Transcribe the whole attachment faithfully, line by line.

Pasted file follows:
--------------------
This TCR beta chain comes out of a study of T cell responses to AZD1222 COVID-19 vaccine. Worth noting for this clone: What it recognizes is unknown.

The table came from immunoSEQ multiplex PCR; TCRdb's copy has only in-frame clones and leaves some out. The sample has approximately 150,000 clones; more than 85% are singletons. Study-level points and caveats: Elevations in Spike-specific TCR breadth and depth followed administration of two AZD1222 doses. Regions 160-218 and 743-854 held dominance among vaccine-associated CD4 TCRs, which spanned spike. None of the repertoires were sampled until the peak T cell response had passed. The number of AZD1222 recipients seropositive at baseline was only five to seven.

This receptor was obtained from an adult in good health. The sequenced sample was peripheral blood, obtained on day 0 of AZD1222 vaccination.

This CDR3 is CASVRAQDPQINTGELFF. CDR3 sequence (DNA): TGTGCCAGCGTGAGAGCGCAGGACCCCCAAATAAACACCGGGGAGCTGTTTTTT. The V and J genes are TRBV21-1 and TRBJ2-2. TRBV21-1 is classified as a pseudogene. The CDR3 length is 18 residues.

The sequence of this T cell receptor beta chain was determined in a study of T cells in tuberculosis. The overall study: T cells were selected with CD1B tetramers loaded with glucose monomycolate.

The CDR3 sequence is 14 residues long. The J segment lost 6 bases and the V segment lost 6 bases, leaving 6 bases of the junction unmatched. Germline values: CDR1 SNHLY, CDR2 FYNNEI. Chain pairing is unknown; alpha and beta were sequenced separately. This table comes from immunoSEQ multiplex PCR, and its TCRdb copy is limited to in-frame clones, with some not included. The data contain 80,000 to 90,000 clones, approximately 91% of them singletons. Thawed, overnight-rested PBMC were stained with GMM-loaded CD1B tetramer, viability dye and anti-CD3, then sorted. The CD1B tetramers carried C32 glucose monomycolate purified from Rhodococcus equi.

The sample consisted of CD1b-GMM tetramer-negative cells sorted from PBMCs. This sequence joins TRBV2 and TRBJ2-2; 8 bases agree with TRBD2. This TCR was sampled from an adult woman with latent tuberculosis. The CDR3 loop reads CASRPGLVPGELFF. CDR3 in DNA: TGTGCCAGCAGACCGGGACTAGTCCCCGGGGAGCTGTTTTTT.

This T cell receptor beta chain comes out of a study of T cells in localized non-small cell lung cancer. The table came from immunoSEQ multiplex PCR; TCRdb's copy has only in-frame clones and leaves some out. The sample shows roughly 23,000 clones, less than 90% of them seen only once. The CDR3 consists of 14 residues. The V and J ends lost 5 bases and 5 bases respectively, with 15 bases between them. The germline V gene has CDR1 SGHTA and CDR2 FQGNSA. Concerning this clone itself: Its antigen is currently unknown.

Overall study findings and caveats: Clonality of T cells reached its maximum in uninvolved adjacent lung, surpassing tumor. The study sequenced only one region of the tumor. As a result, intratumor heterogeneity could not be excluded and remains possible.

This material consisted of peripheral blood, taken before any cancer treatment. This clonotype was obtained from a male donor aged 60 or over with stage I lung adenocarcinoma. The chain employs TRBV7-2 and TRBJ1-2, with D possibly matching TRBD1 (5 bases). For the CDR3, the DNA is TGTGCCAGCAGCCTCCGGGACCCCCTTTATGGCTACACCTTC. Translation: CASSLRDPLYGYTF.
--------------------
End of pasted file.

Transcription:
This TCR beta chain comes out of a study of T cell responses to AZD1222 COVID-19 vaccine. Worth noting for this clone: What it recognizes is unknown.

The table came from immunoSEQ multiplex PCR; TCRdb's copy has only in-frame clones and leaves some out. The sample has approximately 150,000 clones; more than 85% are singletons. Study-level points and caveats: Elevations in Spike-specific TCR breadth and depth followed administration of two AZD1222 doses. Regions 160-218 and 743-854 held dominance among vaccine-associated CD4 TCRs, which spanned spike. None of the repertoires were sampled until the peak T cell response had passed. The number of AZD1222 recipients seropositive at baseline was only five to seven.

This receptor was obtained from an adult in good health. The sequenced sample was peripheral blood, obtained on day 0 of AZD1222 vaccination.

This CDR3 is CASVRAQDPQINTGELFF. CDR3 sequence (DNA): TGTGCCAGCGTGAGAGCGCAGGACCCCCAAATAAACACCGGGGAGCTGTTTTTT. The V and J genes are TRBV21-1 and TRBJ2-2. TRBV21-1 is classified as a pseudogene. The CDR3 length is 18 residues.

The sequence of this T cell receptor beta chain was determined in a study of T cells in tuberculosis. The overall study: T cells were selected with CD1B tetramers loaded with glucose monomycolate.

The CDR3 sequence is 14 residues long. The J segment lost 6 bases and the V segment lost 6 bases, leaving 6 bases of the junction unmatched. Germline values: CDR1 SNHLY, CDR2 FYNNEI. Chain pairing is unknown; alpha and beta were sequenced separately. This table comes from immunoSEQ multiplex PCR, and its TCRdb copy is limited to in-frame clones, with some not included. The data contain 80,000 to 90,000 clones, approximately 91% of them singletons. Thawed, overnight-rested PBMC were stained with GMM-loaded CD1B tetramer, viability dye and anti-CD3, then sorted. The CD1B tetramers carried C32 glucose monomycolate purified from Rhodococcus equi.

The sample consisted of CD1b-GMM tetramer-negative cells sorted from PBMCs. This sequence joins TRBV2 and TRBJ2-2; 8 bases agree with TRBD2. This TCR was sampled from an adult woman with latent tuberculosis. The CDR3 loop reads CASRPGLVPGELFF. CDR3 in DNA: TGTGCCAGCAGACCGGGACTAGTCCCCGGGGAGCTGTTTTTT.

This T cell receptor beta chain comes out of a study of T cells in localized non-small cell lung cancer. The table came from immunoSEQ multiplex PCR; TCRdb's copy has only in-frame clones and leaves some out. The sample shows roughly 23,000 clones, less than 90% of them seen only once. The CDR3 consists of 14 residues. The V and J ends lost 5 bases and 5 bases respectively, with 15 bases between them. The germline V gene has CDR1 SGHTA and CDR2 FQGNSA. Concerning this clone itself: Its antigen is currently unknown.

Overall study findings and caveats: Clonality of T cells reached its maximum in uninvolved adjacent lung, surpassing tumor. The study sequenced only one region of the tumor. As a result, intratumor heterogeneity could not be excluded and remains possible.

This material consisted of peripheral blood, taken before any cancer treatment. This clonotype was obtained from a male donor aged 60 or over with stage I lung adenocarcinoma. The chain employs TRBV7-2 and TRBJ1-2, with D possibly matching TRBD1 (5 bases). For the CDR3, the DNA is TGTGCCAGCAGCCTCCGGGACCCCCTTTATGGCTACACCTTC. Translation: CASSLRDPLYGYTF.